Equipment and software upgrades. New technology purchases. Day-to-day maintenance. Personnel. Training. Compliance requirements. With all the items eating up the IT budget, it’s hard for disaster recovery (DR) planning to compete. You know a DR plan is essential, but getting the support from your organization’s executives for yet another IT expenditure won’t be easy.
There’s no single strategy for gaining management support for DR that will fit every organization. A good place to start, however, is making a business case for DR in terms that upper management can understand.
The Risk of Disaster
Unless they are reading the headlines about the latest natural disasters or data breaches, senior executives typically don’t spend much time thinking about disasters. They do, however, think about risk.
The C-suite sets strategic goals for the organization. They know there are risks associated with achieving them and a need for mitigation strategies to handle the risks. Before requesting DR plan support, conduct a business impact analysis (BIA) to create a risk profile for your company that you can use to support your case for a DR plan.
Determine potential scenarios that could cause downtime for your organization and the likelihood of them happening. Look beyond headline-grabbing natural disasters like tornadoes and floods. Consider things like cyberattacks and employee negligence as well.
Identify various risks to your organization if a disaster — natural or manmade — should occur. How would it affect day-to-day operations? Could certain kinds of disasters prevent employees from getting to work? How would your company’s reputation fare if your organization couldn’t function for an hour or a day or a week? Gather case studies of other companies that have endured and/or gone under due to various types of disasters.
Determine the applications and data required for keeping your business operational. How much downtime, if any, could your organization tolerate if these applications and data were not available?
Estimate the cost of downtime. You’ll find a variety of free online tools to help provide a general cost range. Keep in mind costs aren’t limited to lost revenue. Things such as a company’s reputation can be severely damaged by excessive downtime.
Factor in regulatory compliance issues. A business continuity/disaster recovery (BC/DR) plan may be a legal requirement. Failure to have one in place can result in penalties and fines. If a data breach or other disaster happens that results in the loss of customers’ personal information, there could also be costs associated with notifying those customers and providing them with personal identify protection.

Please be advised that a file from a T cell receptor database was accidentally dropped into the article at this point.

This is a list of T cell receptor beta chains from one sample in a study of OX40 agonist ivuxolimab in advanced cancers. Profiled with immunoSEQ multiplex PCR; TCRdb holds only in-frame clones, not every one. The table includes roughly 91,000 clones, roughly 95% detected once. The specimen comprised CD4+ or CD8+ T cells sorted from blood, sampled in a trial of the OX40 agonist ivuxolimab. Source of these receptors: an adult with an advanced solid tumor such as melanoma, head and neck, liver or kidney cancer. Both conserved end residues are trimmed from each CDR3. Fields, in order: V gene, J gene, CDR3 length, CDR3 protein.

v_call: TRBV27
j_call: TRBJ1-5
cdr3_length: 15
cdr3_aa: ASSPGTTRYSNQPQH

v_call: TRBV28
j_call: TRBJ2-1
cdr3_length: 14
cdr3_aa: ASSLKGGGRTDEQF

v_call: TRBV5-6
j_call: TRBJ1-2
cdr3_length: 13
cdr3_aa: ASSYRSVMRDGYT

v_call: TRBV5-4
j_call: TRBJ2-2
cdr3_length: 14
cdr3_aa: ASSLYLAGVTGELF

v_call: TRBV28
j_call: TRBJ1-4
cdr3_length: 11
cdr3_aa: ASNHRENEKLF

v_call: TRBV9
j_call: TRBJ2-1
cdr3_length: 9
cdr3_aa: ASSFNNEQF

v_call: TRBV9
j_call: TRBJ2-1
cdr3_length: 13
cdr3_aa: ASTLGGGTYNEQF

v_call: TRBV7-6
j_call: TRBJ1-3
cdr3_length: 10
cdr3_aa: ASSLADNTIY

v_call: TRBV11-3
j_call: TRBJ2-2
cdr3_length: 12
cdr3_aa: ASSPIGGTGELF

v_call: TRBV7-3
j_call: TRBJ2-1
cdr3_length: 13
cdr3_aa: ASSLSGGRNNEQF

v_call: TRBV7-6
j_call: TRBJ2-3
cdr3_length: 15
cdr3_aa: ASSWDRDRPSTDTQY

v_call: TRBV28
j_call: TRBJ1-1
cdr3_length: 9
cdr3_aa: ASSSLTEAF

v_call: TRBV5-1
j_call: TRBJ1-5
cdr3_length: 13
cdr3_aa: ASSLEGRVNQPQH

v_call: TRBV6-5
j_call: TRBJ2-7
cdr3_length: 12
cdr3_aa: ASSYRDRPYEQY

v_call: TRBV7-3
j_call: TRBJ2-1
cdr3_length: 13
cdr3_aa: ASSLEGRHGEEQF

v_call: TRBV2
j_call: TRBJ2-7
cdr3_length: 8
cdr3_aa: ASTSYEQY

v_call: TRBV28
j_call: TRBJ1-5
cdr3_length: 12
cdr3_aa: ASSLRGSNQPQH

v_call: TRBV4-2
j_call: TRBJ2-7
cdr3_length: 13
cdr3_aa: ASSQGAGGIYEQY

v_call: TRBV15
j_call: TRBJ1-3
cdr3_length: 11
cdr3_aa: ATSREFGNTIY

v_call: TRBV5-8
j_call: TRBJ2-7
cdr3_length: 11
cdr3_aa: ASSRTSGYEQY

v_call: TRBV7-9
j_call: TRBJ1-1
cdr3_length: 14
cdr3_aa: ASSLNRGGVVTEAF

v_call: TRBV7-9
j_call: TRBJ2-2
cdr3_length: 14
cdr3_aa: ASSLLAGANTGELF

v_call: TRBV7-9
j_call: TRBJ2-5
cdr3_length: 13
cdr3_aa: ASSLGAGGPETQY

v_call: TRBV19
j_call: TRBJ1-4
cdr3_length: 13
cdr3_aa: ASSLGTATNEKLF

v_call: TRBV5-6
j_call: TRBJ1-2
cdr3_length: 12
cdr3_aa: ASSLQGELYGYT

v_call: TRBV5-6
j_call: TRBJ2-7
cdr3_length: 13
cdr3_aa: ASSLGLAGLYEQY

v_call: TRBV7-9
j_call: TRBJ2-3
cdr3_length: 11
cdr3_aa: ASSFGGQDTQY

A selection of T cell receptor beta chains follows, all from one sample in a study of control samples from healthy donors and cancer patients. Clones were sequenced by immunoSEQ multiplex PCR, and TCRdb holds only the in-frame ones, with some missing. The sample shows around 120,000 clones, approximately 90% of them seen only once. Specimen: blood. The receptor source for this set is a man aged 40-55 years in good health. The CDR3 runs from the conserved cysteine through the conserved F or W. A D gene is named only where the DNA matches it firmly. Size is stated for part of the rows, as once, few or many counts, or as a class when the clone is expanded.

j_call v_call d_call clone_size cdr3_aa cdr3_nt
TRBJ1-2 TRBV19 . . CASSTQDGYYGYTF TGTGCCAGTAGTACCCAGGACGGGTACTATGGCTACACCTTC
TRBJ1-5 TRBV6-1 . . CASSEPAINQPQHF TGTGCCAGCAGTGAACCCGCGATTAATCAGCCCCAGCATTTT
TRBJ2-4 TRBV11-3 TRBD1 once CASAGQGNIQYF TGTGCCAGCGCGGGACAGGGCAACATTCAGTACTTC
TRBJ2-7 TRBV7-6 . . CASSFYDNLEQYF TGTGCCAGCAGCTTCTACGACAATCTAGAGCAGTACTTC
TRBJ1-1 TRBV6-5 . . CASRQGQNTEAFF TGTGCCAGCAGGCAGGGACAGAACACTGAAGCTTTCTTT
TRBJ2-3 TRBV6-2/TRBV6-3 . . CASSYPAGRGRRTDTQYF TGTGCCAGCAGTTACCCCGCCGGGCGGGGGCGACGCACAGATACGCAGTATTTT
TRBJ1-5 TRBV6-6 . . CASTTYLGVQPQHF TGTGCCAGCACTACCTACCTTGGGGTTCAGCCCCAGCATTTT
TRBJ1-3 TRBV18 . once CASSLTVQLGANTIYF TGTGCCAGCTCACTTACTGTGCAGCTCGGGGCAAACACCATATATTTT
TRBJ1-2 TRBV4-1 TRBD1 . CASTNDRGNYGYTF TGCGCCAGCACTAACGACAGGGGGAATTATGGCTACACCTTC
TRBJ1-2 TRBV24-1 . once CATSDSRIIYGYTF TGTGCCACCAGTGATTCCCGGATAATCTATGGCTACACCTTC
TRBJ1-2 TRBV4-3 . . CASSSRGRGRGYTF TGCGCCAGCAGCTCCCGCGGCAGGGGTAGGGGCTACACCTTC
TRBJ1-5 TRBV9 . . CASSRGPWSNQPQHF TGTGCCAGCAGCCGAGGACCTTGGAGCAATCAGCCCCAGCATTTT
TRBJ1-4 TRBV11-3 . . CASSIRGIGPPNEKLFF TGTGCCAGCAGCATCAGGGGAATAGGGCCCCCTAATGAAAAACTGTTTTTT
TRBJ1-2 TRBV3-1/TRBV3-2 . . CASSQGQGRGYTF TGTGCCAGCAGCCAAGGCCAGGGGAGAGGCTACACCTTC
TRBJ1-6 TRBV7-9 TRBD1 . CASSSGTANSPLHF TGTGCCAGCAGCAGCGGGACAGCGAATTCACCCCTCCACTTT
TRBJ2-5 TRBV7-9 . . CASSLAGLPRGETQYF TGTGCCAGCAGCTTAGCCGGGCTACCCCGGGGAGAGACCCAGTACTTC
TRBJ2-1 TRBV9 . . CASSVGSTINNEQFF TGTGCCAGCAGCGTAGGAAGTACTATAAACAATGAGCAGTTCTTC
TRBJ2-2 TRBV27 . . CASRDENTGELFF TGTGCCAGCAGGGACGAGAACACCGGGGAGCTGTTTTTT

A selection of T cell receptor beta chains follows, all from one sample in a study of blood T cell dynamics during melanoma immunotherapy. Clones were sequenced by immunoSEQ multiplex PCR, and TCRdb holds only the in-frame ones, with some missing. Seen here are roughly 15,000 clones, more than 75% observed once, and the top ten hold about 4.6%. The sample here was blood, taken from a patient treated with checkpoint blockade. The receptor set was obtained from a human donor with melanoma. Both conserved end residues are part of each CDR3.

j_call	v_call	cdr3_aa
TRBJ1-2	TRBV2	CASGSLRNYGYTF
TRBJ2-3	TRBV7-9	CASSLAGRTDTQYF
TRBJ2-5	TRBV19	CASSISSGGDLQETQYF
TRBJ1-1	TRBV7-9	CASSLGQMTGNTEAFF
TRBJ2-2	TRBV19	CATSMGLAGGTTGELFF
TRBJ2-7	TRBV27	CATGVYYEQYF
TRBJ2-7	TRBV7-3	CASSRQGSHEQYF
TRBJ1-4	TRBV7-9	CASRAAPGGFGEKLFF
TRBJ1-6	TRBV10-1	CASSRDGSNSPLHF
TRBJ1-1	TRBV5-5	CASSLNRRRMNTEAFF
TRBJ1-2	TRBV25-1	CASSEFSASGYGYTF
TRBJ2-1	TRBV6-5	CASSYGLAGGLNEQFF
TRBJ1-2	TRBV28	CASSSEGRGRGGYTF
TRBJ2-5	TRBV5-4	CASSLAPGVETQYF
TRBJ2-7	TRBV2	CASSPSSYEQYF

The Bottom Line Benefits of DRaaS
It’s not enough to sell DR based on risk. Many executives fear that DR will be a huge expense and are reluctant to devote resources to something that offers little return. However, there are many DR options that do offer measurable benefits. Among them is Disaster Recovery as a Service (DRaaS).
Because it’s delivered “as a service” by a third-party company for a predictable monthly fee, DRaaS removes the need for investment capital in infrastructure, IT systems and software, and staffing. Critical data is replicated and stored away from your organization’s primary site, providing added levels of data security as well as recovery. The third-party vendor’s professional staff monitor and manage the entire DR activity around the clock, and conduct regular testing to ensure the solution works when and as needed.
The US Signal DRaaS Solution
Of course, not all DRaaS solutions are created equal. Some, like US Signal’s DRaaS solution, offer benefits that provide even greater value. US Signal’s DRaaS solution allows customers to access cloud resources to restore services in the event of an application or entire site failure quickly, securely and regardless of where their production environment is housed. It features continuous data protection (CDP) to minimize data loss should a disaster occur. Failovers can be initiated within minutes, and customers can select the point in time at which a test or failover recovers at the time of execution.
Learn about the full range of data protection solutions, including DRaaS, US Signal offers at https://ussignal.com/data-protection. US Signal’s solution engineers and account managers can also assist you in developing a business case for DR planning, featuring the US Signal DRaaS solution and other services as appropriate to meet your company’s specific needs. Contact us by phone at 866.2. SIGNAL or by email at [email protected]